Inaugural DSRTF Scientific Advisory Board (SAB) Meeting
DSRTF established the SAB as an integral element of the Foundation's proactive research strategy, especially in identifying the most promising ideas and research, advising on research resource allocations, and providing expertise and critical perspective on DSRTF-supported research. The SAB members represent a highly distinguished group of scientists and physicians, with expertise encompassing the fields of Down syndrome research, neuroscience, including Alzheimer's disease research, molecular cell physiology and metabolism, genetics/genomics, and drug discovery. During the inaugural SAB meeting in February there was a lively interactive review of the current DSRTF-supported research considered by all to be constructive and productive, and the SAB concluded there had been exceptional research progress as described above. Based on further vigorous discussions among the SAB members, it is clear there are many additional promising research areas, e.g. postnatal neurogenesis, sleep and metabolic dysfunctions and other specific opportunities, with highly significant potential for an even deeper understanding of cognitive impairment in Down syndrome. Accelerating the discovery and development of new therapies can be effectively achieved through parallel pursuit and support of such an increased diversity of research, and key to realizing this goal will be an expansion of research funding to reach a meaningful critical mass, an increasingly important role for DSRTF. As DSRTF develops and implements new research initiatives based on close consultation with the SAB, we look forward to presenting and sharing the Foundation’s continuing progress in future updates.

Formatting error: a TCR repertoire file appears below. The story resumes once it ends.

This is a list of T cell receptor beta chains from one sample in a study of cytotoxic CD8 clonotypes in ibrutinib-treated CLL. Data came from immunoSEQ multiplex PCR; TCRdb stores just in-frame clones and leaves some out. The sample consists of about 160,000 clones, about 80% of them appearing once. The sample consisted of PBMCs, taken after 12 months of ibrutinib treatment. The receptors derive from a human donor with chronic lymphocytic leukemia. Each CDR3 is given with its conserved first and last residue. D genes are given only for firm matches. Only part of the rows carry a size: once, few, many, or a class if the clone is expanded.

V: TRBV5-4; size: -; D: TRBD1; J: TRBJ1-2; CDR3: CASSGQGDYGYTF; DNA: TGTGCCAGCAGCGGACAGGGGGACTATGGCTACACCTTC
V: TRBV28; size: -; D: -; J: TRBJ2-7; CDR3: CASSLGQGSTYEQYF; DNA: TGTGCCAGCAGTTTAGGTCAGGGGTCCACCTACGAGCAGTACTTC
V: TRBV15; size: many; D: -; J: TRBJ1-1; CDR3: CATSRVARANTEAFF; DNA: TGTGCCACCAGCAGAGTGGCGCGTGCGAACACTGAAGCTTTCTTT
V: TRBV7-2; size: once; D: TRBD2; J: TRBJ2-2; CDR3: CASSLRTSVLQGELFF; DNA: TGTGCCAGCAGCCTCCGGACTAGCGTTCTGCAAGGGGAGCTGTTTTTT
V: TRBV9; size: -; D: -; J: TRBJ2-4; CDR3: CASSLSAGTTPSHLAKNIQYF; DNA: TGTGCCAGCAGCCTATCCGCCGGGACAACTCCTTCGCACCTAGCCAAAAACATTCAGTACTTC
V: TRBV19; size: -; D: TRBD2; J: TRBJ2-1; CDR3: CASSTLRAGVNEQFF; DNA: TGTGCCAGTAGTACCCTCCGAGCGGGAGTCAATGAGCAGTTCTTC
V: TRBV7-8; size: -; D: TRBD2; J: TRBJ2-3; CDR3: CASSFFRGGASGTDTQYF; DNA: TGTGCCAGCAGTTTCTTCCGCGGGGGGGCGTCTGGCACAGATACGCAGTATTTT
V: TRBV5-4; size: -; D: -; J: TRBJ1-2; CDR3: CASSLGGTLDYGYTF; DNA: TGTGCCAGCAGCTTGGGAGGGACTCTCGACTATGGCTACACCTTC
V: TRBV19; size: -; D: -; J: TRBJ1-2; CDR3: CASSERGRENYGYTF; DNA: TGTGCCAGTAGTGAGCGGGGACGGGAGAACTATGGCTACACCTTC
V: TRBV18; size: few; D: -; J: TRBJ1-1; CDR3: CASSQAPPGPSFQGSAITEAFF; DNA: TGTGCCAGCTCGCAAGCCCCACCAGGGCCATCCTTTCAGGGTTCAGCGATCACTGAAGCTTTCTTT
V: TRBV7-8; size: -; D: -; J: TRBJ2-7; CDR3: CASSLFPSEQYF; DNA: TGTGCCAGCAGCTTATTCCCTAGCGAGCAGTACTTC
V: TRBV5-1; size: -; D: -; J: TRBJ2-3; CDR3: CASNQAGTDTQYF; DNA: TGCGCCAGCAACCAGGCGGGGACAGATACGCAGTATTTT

Numbered Citations; for web links and additional information, see:
1. Neuron 51, 29 (2006);https://owa016.msoutlookonline.net/owa/redir.aspx?URL=http%3a%2f%2fwww.neuron.org%2fcontent%2farticle%2fabstract%3fuid%3dPIIS0896627306004144; and, http://www.dsrtf.org/dsnews-071806.html
2. Proc Natl Acad Sci U S A 104,13666 (2007); www.pnas.org/cgi/content/abstract/104/34/13666
3. J Neurosci. 24, 8153 (2004); www.jneurosci.org/cgi/content/full/24/37/8153
4. Nat Neurosci.10, 411 (2007); https://owa016.msoutlookonline.net/owa/redir.aspx?URL=http%3a%2f%2fwww.nature.com%2fneuro%2fjournal%2fv10%2fn4%2fabs%2fnn1860.html; and, http://www.dsrtf.org/news-022507.htm
5. Neuroscience Letters 421, 137 ( 2007)
6. J Physiol. 579, 53 (2007); http://jp.physoc.org/cgi/content/abstract/579/1/53
7. http://www.dsrtf.org/news-041007.htm
8. J Comp Neurol. 504, 329 (2007); www3.interscience.wiley.com/cgi-bin/abstract/114298666/ABSTRACT